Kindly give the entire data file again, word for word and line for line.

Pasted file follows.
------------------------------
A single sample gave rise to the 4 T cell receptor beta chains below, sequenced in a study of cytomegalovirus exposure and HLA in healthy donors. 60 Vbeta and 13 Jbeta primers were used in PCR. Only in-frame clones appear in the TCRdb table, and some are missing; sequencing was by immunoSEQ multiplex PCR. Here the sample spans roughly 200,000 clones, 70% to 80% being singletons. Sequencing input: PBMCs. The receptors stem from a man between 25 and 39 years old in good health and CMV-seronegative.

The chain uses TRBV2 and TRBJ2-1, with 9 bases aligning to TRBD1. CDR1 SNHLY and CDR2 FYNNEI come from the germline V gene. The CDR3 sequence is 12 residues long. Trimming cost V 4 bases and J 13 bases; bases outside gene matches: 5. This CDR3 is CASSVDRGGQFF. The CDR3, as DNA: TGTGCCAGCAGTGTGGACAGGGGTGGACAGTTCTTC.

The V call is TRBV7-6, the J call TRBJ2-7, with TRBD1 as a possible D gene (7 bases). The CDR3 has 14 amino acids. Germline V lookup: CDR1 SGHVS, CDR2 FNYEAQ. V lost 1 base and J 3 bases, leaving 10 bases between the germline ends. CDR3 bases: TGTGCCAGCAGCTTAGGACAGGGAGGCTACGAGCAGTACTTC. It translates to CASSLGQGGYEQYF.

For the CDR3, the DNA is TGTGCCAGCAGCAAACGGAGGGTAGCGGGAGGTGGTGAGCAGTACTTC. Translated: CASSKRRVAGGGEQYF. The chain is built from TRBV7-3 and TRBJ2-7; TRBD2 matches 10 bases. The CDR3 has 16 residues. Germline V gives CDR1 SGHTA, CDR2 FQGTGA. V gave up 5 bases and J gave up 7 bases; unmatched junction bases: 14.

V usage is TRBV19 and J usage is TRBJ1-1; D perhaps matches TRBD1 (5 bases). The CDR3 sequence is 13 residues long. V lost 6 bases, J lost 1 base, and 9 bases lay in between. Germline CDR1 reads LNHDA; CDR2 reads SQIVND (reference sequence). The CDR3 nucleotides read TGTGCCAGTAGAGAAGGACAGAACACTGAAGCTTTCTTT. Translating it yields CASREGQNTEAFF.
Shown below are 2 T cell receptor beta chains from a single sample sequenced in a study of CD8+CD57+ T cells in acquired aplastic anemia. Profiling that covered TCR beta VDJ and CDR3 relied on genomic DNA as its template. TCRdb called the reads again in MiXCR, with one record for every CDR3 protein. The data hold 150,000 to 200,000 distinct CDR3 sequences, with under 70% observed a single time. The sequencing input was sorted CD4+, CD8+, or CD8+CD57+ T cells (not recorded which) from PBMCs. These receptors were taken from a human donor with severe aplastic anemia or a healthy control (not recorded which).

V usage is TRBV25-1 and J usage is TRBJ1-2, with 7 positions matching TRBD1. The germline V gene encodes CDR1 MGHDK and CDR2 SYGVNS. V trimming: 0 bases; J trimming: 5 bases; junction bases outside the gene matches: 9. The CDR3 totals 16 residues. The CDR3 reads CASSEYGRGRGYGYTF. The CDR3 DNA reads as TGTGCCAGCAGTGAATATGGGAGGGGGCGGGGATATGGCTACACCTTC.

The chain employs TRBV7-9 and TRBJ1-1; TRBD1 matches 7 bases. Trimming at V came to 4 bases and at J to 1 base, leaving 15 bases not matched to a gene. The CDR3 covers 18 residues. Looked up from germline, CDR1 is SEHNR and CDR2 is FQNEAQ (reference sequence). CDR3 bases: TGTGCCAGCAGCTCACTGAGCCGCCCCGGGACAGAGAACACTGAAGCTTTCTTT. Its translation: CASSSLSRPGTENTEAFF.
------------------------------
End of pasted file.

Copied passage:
A single sample gave rise to the 4 T cell receptor beta chains below, sequenced in a study of cytomegalovirus exposure and HLA in healthy donors. 60 Vbeta and 13 Jbeta primers were used in PCR. Only in-frame clones appear in the TCRdb table, and some are missing; sequencing was by immunoSEQ multiplex PCR. Here the sample spans roughly 200,000 clones, 70% to 80% being singletons. Sequencing input: PBMCs. The receptors stem from a man between 25 and 39 years old in good health and CMV-seronegative.

The chain uses TRBV2 and TRBJ2-1, with 9 bases aligning to TRBD1. CDR1 SNHLY and CDR2 FYNNEI come from the germline V gene. The CDR3 sequence is 12 residues long. Trimming cost V 4 bases and J 13 bases; bases outside gene matches: 5. This CDR3 is CASSVDRGGQFF. The CDR3, as DNA: TGTGCCAGCAGTGTGGACAGGGGTGGACAGTTCTTC.

The V call is TRBV7-6, the J call TRBJ2-7, with TRBD1 as a possible D gene (7 bases). The CDR3 has 14 amino acids. Germline V lookup: CDR1 SGHVS, CDR2 FNYEAQ. V lost 1 base and J 3 bases, leaving 10 bases between the germline ends. CDR3 bases: TGTGCCAGCAGCTTAGGACAGGGAGGCTACGAGCAGTACTTC. It translates to CASSLGQGGYEQYF.

For the CDR3, the DNA is TGTGCCAGCAGCAAACGGAGGGTAGCGGGAGGTGGTGAGCAGTACTTC. Translated: CASSKRRVAGGGEQYF. The chain is built from TRBV7-3 and TRBJ2-7; TRBD2 matches 10 bases. The CDR3 has 16 residues. Germline V gives CDR1 SGHTA, CDR2 FQGTGA. V gave up 5 bases and J gave up 7 bases; unmatched junction bases: 14.

V usage is TRBV19 and J usage is TRBJ1-1; D perhaps matches TRBD1 (5 bases). The CDR3 sequence is 13 residues long. V lost 6 bases, J lost 1 base, and 9 bases lay in between. Germline CDR1 reads LNHDA; CDR2 reads SQIVND (reference sequence). The CDR3 nucleotides read TGTGCCAGTAGAGAAGGACAGAACACTGAAGCTTTCTTT. Translating it yields CASREGQNTEAFF.
Shown below are 2 T cell receptor beta chains from a single sample sequenced in a study of CD8+CD57+ T cells in acquired aplastic anemia. Profiling that covered TCR beta VDJ and CDR3 relied on genomic DNA as its template. TCRdb called the reads again in MiXCR, with one record for every CDR3 protein. The data hold 150,000 to 200,000 distinct CDR3 sequences, with under 70% observed a single time. The sequencing input was sorted CD4+, CD8+, or CD8+CD57+ T cells (not recorded which) from PBMCs. These receptors were taken from a human donor with severe aplastic anemia or a healthy control (not recorded which).

V usage is TRBV25-1 and J usage is TRBJ1-2, with 7 positions matching TRBD1. The germline V gene encodes CDR1 MGHDK and CDR2 SYGVNS. V trimming: 0 bases; J trimming: 5 bases; junction bases outside the gene matches: 9. The CDR3 totals 16 residues. The CDR3 reads CASSEYGRGRGYGYTF. The CDR3 DNA reads as TGTGCCAGCAGTGAATATGGGAGGGGGCGGGGATATGGCTACACCTTC.

The chain employs TRBV7-9 and TRBJ1-1; TRBD1 matches 7 bases. Trimming at V came to 4 bases and at J to 1 base, leaving 15 bases not matched to a gene. The CDR3 covers 18 residues. Looked up from germline, CDR1 is SEHNR and CDR2 is FQNEAQ (reference sequence). CDR3 bases: TGTGCCAGCAGCTCACTGAGCCGCCCCGGGACAGAGAACACTGAAGCTTTCTTT. Its translation: CASSSLSRPGTENTEAFF.